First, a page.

For the next couple of years, I was basically a rock ‘n’ roll singer and guitar player. Michael Nesmith, at that time, was one of the Monkees, and he was trying to prove to everyone that he was not this character that you saw on television every week, but that he was a serious musician and songwriter. So the way he did that was by producing his own band (which he didn’t play in) called Penny Arkade. I was the bass player, and sometimes organ player, in that band for a number of years. We did a lot of recording and playing in night clubs and so forth. So all that put my writing career on hold.

After that, when the music thing sort of fizzled out, I got involved with Forry Ackerman. Forry had offered me the opportunity to write some articles for Famous Monsters. I think the first article I wrote for them was for the memorial Boris Karloff issue. Because I was not on the best of terms with Jim Warren [publisher of Famous Monsters] at that time, some of the articles I wrote were under pseudonyms. I think Victor Morrison was the first name I used, that name coming from Victor Jory and Brett Morrison, who were two actors who played the Shadow—I was a big Shadow fan. And…at the time, [Warren’s company] was looking for writers for Creepy and Eerie. Forry asked me “can you write comics?” And I said “gee. I’ve always wanted to.” And I wrote a script that was bought for an issue of Creepy. About that same time, Vampirella was just starting up, and Forry called me and asked if I wanted to write more scripts. I think at that time, they didn’t even have the title Vampirella yet. Forry was describing this character as a “mod witch”; I don’t think they even planned on her being a vampire. So I wrote a number of scripts which became the bulk of the first issue of Vampirella. And that got me started in the comic book business. So for a number of years, I wrote comics for Warren—and then later on for all the other companies—and monster magazine articles.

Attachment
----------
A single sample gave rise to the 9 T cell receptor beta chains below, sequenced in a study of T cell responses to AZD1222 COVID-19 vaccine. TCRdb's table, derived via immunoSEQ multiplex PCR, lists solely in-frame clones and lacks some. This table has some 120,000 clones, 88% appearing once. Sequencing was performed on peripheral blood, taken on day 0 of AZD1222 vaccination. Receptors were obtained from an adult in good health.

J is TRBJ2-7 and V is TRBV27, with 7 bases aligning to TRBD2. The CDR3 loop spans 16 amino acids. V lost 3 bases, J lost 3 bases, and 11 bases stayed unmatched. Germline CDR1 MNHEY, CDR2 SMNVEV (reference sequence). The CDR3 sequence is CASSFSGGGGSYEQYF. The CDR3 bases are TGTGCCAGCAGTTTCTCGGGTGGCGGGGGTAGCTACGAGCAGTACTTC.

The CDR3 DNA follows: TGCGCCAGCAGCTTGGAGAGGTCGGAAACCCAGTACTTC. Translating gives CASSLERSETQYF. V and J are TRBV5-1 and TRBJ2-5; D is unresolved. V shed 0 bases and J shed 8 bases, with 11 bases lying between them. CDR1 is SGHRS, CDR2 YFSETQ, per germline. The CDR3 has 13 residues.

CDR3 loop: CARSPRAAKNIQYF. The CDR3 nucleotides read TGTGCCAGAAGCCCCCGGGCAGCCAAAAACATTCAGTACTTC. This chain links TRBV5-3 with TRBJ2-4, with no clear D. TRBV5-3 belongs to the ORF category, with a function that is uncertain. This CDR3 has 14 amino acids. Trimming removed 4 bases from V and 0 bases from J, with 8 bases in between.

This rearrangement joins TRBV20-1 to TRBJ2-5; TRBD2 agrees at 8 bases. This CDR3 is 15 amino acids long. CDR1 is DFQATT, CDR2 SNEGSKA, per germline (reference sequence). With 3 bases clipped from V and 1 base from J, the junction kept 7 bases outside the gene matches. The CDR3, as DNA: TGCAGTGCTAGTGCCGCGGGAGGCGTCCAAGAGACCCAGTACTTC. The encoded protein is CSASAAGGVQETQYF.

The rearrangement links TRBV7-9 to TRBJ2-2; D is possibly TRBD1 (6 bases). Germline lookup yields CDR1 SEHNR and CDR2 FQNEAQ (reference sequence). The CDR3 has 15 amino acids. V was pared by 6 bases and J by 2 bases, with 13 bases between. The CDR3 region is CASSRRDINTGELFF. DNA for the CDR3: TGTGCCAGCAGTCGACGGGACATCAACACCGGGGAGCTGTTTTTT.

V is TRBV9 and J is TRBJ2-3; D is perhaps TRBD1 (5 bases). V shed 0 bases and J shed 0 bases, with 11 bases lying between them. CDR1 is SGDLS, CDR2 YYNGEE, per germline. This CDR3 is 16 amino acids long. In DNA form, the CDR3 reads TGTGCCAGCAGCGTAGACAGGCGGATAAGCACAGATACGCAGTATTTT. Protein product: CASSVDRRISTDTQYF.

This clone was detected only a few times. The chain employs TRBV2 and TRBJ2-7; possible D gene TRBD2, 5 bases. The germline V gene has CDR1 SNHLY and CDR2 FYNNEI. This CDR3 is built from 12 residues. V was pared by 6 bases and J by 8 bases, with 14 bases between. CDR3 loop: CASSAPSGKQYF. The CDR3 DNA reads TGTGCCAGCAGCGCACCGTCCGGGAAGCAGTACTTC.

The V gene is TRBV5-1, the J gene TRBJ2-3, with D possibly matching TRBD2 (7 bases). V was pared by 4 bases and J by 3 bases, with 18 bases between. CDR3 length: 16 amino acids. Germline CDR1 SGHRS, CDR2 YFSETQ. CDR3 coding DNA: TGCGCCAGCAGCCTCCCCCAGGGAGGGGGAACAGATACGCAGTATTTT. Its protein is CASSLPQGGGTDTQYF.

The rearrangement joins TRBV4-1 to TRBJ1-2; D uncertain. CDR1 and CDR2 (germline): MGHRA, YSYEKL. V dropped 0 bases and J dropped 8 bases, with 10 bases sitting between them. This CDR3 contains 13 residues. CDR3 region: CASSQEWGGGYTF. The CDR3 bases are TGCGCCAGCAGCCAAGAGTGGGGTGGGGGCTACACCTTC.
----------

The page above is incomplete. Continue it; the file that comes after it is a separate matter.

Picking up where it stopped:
About that time, I began writing a series of Frankenstein novels, which came out in just about every country except the United States. About the same time, I began writing a series of articles for the teen magazines, for The Laufer Company.

I was writing articles for Tiger Beat and…Right On!, which was written for a black audience, but which was written by a white staff, including me. Laufer used to pay me to make up interviews with David Cassidy and Michael Jackson—who, of course, was a little kid at that time.